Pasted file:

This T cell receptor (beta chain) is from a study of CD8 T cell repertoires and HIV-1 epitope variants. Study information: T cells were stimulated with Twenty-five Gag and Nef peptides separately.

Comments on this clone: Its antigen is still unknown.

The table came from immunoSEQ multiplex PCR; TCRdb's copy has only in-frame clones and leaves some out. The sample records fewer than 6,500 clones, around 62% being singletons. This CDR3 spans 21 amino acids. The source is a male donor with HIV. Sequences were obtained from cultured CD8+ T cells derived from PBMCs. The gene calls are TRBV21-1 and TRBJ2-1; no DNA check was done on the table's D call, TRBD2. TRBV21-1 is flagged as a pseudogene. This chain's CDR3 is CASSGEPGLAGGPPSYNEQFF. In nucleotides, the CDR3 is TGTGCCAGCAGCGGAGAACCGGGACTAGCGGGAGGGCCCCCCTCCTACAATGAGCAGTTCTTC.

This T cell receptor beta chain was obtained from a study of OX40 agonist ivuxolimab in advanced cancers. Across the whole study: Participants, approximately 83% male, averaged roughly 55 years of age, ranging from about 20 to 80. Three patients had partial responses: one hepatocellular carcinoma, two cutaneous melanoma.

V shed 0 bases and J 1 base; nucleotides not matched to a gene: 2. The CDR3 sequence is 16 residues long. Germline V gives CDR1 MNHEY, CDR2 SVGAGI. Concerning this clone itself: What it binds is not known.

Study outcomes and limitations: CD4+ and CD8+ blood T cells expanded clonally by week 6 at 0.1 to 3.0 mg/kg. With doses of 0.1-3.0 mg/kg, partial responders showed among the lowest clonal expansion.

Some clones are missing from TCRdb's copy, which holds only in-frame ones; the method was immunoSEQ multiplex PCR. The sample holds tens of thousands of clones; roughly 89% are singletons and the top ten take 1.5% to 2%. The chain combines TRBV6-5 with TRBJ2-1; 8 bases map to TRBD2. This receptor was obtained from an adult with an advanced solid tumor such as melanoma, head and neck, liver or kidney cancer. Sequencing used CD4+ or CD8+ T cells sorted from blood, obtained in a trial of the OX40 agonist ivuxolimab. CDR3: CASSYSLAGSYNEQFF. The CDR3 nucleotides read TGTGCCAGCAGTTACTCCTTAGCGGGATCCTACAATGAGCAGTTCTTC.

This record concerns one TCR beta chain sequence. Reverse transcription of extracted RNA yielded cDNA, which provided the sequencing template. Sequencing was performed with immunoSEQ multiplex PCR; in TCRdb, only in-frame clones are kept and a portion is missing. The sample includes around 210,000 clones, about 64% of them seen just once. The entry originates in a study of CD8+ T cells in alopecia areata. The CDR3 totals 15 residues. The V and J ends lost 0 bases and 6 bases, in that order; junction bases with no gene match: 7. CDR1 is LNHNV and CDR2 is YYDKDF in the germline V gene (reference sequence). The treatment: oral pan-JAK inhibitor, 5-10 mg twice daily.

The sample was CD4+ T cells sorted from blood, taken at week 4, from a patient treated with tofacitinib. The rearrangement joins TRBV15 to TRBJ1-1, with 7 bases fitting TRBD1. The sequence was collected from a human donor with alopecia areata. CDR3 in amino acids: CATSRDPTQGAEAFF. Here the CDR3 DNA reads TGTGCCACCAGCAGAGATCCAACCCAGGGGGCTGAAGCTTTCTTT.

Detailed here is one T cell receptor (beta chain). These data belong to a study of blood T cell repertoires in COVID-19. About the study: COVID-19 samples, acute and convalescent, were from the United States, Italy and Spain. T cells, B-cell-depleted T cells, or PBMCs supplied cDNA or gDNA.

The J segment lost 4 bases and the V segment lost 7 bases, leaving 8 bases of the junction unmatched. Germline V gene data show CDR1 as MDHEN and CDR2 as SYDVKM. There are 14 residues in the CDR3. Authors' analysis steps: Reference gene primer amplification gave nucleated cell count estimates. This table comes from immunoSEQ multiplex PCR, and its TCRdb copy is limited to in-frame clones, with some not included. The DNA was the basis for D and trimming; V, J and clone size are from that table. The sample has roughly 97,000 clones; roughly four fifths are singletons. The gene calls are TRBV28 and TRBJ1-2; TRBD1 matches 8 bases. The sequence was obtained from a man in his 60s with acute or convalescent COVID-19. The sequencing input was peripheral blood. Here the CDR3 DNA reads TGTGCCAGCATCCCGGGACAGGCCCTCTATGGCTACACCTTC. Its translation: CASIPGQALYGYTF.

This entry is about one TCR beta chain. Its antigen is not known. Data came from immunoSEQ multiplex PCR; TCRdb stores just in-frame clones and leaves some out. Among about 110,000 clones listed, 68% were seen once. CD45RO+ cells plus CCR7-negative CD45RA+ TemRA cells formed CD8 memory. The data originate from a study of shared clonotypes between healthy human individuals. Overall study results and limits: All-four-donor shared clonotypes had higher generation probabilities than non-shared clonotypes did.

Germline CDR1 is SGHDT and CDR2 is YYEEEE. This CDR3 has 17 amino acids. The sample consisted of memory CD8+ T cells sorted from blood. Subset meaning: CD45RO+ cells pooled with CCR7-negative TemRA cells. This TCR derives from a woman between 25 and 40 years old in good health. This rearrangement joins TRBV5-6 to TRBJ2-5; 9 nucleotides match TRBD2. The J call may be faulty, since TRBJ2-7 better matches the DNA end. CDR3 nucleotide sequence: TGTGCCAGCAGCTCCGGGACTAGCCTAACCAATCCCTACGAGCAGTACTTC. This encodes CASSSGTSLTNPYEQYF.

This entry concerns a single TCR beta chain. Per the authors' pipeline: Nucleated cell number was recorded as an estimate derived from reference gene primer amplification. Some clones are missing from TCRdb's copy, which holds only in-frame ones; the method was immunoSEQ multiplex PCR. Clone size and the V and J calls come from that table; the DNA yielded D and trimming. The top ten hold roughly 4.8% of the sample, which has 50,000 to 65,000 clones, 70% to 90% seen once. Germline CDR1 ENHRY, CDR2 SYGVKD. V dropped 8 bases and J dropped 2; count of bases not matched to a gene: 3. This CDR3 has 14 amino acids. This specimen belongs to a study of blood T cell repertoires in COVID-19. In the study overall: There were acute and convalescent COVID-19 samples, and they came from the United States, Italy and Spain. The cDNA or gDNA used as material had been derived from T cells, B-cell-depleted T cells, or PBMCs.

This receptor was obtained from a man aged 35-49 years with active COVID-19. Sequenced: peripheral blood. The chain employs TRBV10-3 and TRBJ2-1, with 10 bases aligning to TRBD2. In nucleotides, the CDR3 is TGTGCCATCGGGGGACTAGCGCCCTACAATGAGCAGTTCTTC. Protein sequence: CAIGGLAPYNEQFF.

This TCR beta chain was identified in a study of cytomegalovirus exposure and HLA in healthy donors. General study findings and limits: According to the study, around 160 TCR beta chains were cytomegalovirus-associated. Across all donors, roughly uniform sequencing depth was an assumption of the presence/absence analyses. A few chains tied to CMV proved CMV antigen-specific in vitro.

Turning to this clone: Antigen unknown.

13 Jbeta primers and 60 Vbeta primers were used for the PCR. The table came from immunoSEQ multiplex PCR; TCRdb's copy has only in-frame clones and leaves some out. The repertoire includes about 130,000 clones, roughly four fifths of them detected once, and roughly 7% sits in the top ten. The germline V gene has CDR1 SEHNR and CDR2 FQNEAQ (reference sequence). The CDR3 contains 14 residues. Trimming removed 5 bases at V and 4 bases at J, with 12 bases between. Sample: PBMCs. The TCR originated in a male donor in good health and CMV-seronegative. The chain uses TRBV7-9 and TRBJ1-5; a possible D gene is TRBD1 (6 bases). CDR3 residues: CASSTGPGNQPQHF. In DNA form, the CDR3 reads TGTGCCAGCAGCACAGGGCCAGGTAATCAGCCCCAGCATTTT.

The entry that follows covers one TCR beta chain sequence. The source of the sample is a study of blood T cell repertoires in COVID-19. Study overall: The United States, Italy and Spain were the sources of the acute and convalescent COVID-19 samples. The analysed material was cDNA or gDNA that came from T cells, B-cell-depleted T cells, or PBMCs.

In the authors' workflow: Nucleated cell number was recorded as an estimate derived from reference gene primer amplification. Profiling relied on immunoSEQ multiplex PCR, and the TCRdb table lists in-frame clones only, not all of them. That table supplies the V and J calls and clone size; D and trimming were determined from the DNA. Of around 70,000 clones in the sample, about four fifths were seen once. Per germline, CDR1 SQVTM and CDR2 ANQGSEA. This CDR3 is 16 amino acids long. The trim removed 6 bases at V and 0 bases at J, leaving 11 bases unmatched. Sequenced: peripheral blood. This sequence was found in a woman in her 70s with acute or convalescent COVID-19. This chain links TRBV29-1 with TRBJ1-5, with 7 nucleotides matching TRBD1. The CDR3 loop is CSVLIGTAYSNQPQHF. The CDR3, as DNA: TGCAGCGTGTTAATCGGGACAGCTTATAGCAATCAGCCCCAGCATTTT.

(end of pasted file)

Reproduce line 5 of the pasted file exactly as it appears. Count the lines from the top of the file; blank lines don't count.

V shed 0 bases and J 1 base; nucleotides not matched to a gene: 2. The CDR3 sequence is 16 residues long. Germline V gives CDR1 MNHEY, CDR2 SVGAGI. Concerning this clone itself: What it binds is not known.